The ritual surrounding a performance of Elective Affinities, the David Adjmi play in which the legendary Zoe Caldwell portrays an Upper East Side doyenne receiving you in her palatial Fifth Avenue home and discoursing on the world as she sees it, is so detailed and richly elegant as to render the word “shtick” nearly inapplicable, even gauche. And yet the delight of this experience lies in two things: seeing Ms. Caldwell work in such an intimate setting, and all the shtick. The play itself, really a short monologue, is entertaining but less fulfilling.
Elective Affinities, which opened last week and is set to run only until midmonth, brings small groups of theatergoers, a mere 30 per performance, to a gracious townhouse opposite the Metropolitan Museum. No beep-boop of electronic ticket-scanning here; you are instead greeted by a uniformed attendant, who asks your name and directs you up to the parlor floor, where tea is being served. If you stop to use the WC, you’ll find hand towels embossed with the monogram A.H., for Alice Hauptmann, Mrs. Caldwell’s character.
Upstairs, you wander the nearly floor-through space alongside your fellow theatergoers, admiring the oil portraits of stern-faced white men, the pleasant music of the grand piano by the window and the enormous modern sculpture, sort of a mottled black metal shoe, hulking in the oak-paneled front room. The Earl Grey is excellent; the chocolate truffles better.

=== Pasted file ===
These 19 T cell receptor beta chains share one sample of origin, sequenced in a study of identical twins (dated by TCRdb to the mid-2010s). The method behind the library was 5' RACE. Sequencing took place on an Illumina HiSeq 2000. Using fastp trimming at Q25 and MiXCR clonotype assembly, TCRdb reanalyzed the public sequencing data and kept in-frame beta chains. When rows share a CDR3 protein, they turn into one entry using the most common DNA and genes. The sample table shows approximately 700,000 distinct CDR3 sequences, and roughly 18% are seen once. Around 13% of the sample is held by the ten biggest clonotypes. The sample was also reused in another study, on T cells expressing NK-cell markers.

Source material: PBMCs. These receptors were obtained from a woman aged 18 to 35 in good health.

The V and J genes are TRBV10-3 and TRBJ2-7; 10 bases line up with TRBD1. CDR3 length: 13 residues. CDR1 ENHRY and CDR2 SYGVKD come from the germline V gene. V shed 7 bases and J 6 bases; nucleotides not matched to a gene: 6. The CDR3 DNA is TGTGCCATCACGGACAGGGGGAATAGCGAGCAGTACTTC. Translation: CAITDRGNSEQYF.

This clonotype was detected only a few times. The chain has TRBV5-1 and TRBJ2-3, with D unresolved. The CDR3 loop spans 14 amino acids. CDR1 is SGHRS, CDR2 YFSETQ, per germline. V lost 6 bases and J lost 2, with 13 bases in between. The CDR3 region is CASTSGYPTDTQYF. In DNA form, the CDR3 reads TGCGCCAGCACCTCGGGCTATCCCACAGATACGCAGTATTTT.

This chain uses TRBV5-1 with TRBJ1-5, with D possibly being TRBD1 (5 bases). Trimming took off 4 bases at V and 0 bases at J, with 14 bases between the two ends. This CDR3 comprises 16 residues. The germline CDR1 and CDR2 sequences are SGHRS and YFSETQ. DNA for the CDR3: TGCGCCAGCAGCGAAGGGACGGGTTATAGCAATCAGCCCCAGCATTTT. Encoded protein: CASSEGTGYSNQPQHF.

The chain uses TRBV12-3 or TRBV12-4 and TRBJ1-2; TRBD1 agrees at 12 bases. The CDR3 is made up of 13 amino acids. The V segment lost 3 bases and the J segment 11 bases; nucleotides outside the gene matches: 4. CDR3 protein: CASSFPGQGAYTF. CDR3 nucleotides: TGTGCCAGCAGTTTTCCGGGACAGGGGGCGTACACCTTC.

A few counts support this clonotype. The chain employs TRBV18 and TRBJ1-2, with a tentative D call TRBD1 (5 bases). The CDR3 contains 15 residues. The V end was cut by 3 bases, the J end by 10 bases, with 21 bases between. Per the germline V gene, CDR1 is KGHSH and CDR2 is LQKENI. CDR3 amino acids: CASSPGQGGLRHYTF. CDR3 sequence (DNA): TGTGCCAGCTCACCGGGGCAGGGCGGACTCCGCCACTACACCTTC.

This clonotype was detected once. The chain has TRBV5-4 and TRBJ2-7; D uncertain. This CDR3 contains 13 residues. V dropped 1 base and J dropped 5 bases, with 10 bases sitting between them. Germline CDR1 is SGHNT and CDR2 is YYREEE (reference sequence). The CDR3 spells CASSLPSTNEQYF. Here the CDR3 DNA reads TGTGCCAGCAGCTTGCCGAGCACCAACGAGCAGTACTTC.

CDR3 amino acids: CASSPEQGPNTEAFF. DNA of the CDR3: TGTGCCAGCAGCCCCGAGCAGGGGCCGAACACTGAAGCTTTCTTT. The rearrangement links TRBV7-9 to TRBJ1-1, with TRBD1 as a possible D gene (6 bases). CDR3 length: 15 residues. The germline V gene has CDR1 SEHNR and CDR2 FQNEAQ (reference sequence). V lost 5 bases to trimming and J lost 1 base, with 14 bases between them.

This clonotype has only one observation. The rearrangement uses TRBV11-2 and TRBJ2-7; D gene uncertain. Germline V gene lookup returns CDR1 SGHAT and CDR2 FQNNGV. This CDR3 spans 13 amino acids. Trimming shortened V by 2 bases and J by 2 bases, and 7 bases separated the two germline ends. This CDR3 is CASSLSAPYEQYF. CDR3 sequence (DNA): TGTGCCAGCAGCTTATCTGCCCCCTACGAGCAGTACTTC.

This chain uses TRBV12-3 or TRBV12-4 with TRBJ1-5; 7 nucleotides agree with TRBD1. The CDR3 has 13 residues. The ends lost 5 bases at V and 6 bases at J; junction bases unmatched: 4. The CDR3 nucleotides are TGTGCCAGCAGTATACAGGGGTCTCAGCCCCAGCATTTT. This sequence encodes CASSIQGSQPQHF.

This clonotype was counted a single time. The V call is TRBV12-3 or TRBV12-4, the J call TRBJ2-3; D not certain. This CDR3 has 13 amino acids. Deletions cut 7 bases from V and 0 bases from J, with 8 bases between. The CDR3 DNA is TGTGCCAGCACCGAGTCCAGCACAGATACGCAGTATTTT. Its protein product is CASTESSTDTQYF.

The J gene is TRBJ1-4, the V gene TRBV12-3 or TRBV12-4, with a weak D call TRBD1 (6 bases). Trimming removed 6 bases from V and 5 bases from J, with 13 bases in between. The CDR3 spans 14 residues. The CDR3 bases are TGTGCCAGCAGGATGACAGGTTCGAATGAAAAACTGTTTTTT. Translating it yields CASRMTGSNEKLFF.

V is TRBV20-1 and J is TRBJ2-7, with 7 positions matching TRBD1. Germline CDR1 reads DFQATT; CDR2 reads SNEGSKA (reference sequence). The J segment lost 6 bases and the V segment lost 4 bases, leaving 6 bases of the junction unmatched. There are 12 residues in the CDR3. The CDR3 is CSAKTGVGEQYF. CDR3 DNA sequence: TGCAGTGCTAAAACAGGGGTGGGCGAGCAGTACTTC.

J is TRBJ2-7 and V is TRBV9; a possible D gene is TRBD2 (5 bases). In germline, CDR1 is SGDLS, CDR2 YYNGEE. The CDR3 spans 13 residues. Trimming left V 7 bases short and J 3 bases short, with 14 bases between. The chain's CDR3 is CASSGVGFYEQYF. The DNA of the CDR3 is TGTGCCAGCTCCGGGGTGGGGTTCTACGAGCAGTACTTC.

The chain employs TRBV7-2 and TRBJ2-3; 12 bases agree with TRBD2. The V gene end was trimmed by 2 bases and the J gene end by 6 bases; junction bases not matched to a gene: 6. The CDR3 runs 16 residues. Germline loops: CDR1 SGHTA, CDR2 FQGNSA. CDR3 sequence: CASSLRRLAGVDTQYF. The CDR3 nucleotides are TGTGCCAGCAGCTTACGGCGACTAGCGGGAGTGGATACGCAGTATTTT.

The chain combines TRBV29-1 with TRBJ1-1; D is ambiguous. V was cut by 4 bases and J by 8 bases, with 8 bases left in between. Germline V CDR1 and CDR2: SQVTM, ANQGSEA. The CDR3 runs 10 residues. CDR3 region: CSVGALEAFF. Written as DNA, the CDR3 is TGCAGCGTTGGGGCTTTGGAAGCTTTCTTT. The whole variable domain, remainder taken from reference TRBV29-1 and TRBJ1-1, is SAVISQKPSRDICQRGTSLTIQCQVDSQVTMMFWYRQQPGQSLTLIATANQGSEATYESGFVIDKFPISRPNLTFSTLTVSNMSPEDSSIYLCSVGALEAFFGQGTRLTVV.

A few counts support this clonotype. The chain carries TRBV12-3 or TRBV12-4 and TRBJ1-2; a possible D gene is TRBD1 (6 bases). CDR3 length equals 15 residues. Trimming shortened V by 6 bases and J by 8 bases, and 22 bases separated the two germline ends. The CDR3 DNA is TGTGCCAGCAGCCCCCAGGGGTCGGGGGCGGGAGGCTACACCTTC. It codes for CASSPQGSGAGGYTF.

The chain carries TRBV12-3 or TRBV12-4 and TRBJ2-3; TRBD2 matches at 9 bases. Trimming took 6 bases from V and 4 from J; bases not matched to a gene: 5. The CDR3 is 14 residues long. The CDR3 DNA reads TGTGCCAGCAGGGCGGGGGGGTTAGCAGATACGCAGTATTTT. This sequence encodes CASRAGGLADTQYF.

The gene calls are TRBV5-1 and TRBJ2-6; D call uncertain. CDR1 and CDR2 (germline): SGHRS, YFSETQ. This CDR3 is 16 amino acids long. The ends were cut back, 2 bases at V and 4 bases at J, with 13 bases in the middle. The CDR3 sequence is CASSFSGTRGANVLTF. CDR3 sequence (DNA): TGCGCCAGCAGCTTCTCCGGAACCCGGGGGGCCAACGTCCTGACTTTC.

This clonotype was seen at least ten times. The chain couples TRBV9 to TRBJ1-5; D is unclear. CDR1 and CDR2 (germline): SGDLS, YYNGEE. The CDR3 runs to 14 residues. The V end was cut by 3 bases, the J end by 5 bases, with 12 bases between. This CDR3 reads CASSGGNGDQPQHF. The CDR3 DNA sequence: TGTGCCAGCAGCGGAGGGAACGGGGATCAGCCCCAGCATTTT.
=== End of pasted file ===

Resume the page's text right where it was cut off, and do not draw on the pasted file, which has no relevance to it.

Eventually there is a bit of commotion, a ringing phone and some yelling on other floors, and then the butler announces that Mrs. Hauptmann will receive her guests upstairs. You file up the grand staircase, and you find Mrs. Hauptmann—which is to say Ms. Caldwell—waiting on the landing, ready to take your hand, offer a friendly greeting and usher you into her sitting room.
She’ll get to her monologue—the actual play, such as it is—but first there’s more shtick. “Be careful of that cushion,” she warns one guest. “Did your daughter get into Brearley?” she asks another. And, to the group: “Have some chocolates.” Finally, she settles into an armchair, script on a nearby music stand—“I find it best to have my impromptu remarks scripted,” she says, in character—and begins.